Successful Learning Programs Are Designed to Surprise
One of the biggest challenges I faced during the pandemic was the sameness of daily routines. There were only so many new neighborhood routes to walk, so many ways to cook chicken, and so many movies to stream before boredom set in.
The same is true at work. We long for social connections, yet we’re weary of back-to-back meetings on video.
The routines we’ve all developed over the last year certainly have been a coping mechanism. As humans, we crave predictability and certainty — it’s just part of our biology. Through evolution, our brains prefer to consume the least amount of energy when processing information, completing tasks or making decisions.
One of the most common examples of this is bias, which in reality is a naturally occurring decision-making shortcut that all brains possess. Unfortunately, biases cause us trouble when the assumptions and generalizations behind those shortcuts are invalid, causing us to reach completely inaccurate conclusions.
We like patterns that we can recognize with little effort, as well as routines that are well-known to us. The more familiar, the less attention we need to pay to the task at hand, and therefore the lower the energy consumption required of our brains to process the task at hand. A “happy” brain is one that doesn’t have to think too much. But that tendency can be a hindrance to our ability to adapt and learn new things.
The Battle for Attention
It’s not news that the competition for our attention is enormous and unrelenting. While you’re reading this short article, it’s virtually guaranteed that you’ll receive new emails, texts, news alerts and social media messages that you’ll want to read as well. Over the last two decades, the social science and neuroscience fields have provided huge insights into how learning actually works, and the core tenet begins with the need for attention. Without a purposeful focus and interaction with new information, learning simply doesn’t last.
Given that our brains prefer a resting state, the battle for attention is a central problem when learning something new. I asked a longtime friend and colleague, Mike Pino, to offer his perspective on what the research has to say about this challenge in our fast-paced, digital world.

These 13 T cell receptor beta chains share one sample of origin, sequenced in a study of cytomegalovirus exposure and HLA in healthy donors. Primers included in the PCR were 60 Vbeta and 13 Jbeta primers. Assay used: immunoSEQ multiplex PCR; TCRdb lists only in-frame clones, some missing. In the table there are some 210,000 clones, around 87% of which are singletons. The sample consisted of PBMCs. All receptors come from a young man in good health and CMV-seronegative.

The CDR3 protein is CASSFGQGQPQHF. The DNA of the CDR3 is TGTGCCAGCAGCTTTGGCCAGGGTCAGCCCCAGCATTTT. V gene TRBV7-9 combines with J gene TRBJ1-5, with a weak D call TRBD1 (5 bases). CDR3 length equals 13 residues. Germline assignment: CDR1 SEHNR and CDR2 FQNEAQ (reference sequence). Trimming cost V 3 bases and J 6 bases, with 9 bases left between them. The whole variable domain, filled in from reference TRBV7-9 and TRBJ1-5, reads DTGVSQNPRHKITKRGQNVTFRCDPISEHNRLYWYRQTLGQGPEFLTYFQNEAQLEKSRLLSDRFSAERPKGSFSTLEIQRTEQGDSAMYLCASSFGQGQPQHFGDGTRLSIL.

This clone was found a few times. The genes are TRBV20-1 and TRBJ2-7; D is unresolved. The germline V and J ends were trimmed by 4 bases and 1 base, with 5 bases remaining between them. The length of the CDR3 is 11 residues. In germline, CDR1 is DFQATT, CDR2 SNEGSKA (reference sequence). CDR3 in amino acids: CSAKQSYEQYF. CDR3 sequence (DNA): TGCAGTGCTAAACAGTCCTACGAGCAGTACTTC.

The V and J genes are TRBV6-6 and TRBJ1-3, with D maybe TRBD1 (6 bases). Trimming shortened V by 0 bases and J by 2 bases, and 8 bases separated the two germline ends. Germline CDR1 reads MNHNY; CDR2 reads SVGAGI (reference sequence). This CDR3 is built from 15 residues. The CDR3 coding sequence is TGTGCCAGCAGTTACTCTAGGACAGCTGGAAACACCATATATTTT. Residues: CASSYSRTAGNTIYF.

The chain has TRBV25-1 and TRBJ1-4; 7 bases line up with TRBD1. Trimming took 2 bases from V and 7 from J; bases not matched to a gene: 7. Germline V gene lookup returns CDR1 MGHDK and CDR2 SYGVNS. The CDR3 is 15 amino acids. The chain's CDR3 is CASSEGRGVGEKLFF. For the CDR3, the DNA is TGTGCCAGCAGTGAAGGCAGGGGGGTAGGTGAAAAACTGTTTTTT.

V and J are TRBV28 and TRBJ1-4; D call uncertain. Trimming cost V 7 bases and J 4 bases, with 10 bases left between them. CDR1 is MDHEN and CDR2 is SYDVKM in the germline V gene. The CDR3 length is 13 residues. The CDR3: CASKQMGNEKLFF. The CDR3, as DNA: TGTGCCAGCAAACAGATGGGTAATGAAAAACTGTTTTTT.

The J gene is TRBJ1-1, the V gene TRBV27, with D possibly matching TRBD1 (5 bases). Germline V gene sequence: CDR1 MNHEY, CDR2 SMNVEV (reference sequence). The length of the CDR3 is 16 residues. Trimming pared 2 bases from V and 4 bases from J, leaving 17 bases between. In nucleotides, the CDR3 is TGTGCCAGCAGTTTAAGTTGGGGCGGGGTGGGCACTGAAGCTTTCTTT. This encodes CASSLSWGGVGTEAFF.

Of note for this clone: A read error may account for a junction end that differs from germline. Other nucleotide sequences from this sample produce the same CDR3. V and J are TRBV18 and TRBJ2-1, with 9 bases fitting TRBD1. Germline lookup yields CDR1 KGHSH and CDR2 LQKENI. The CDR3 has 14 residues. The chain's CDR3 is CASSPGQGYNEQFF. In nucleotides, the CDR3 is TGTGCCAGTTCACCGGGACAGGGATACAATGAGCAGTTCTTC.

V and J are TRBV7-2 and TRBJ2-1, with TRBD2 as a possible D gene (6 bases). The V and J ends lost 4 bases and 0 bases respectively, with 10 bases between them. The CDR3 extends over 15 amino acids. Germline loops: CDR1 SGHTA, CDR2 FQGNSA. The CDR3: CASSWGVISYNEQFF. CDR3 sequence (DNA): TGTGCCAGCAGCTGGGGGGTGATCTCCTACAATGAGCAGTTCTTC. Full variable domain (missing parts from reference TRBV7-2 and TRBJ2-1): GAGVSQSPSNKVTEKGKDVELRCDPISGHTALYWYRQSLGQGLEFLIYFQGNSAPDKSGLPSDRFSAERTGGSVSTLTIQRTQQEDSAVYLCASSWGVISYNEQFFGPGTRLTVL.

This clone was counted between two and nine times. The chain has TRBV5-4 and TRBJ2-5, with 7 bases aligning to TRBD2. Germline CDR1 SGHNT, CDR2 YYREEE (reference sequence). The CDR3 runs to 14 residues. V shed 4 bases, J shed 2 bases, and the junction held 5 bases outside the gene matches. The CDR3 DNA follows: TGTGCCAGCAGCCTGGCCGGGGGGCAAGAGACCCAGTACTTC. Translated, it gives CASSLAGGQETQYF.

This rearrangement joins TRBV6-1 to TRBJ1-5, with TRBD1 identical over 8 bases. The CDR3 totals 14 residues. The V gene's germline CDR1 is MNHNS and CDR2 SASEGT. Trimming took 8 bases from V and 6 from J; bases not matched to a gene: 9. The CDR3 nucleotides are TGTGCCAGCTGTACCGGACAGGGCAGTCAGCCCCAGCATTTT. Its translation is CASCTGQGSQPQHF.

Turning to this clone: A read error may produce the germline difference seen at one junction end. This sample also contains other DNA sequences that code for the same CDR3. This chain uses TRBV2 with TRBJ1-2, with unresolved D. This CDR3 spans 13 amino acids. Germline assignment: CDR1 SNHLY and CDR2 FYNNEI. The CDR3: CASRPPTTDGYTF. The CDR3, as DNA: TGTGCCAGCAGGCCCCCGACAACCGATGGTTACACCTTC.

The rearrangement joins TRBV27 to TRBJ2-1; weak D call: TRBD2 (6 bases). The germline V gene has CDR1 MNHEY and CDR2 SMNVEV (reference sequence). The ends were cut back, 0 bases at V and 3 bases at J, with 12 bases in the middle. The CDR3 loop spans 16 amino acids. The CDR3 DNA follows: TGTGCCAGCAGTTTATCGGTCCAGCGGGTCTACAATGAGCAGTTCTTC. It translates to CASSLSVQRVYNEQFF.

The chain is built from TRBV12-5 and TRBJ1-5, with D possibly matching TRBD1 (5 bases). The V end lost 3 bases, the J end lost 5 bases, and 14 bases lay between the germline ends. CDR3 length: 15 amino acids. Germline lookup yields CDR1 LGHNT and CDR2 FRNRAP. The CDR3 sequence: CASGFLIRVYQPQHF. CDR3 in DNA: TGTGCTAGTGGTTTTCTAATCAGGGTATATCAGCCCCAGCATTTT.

Jun 22 11:00 AM PST
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Mike Pino, PhD is a principal at PwC in organization and workforce development and has used his experience as a consultant, practitioner and researcher to co-develop learning platforms, help bring critical interoperability standards into use, and produce new approaches and patents in learning technologies.
Learning and Performance and the Surprising Path Forward
Recent discoveries in neuroscience research have started to add a lot more insight into the importance of emotions and affective state when it comes to learning skills to apply as part of a team — whether these skills are to be applied in sport, in social settings, or at work.
For instance, this recently published research by JA Henning et al in Nature Neuroscience combines a thoughtfully designed experiment with improvements in brain-computer interface technology to explore how an individual's level of engagement or attention can make things easier or harder to learn. What they found is that it's probably just as important to surprise through unexpected situations to reinforce the core principles as it is to repeat critical pieces over time.
Surprise wakes us from our slumber of autopilot, and we can learn more deeply when that happens. What’s more, this surprise is a place we can integrate machines using noninvasive methods to identify when we are likely more attentive or primed to make better decisions (see RA Cohen Hoffing et al's work published in PLoS ONE).
Designing for Surprise
Some of the most successful learning programs I ever designed and delivered included elements of surprise. They were not silly, contrived “gotcha” moments that only served to embarrass participants, but moments of genuine cognitive surprise when all the elements didn’t match the learner’s preconceived expectations.
The common ground for effective surprise seems to be when the new information and the context co-exist in ways that we didn’t expect. The more experienced the learner is, the more impactful the element of surprise can be.
Here are a few examples of how to leverage the element of surprise to enhance recall and learning that lasts:
- Leadership Development: Use live performing arts organizations to demonstrate the power of feedback, coaching and collaboration.
- Cross Cultural Acumen: Conduct role plays or case studies that require participants to model and deconstruct negotiation patterns between countries with differing cultural norms.
- Sales Expertise: Introduce previously unknown interpersonal dynamics within the customer organization late in the sales process that dramatically impact decision making.
- Transformational Change: Purposefully sequence critical missing elements within a simulation to amplify the interdependencies within an organization.
Both Mike and I agree that not only can surprise be a great learning technique, but that it builds stronger teams through shared experiences and insights that can be sustained.
About the Author
Mary Slaughter is the Global Head of Employee Experience at Morningstar, an investment research and management firm headquartered in Chicago, IL. Prior to joining Morningstar, she served as a managing director, People Advisory Services at EY.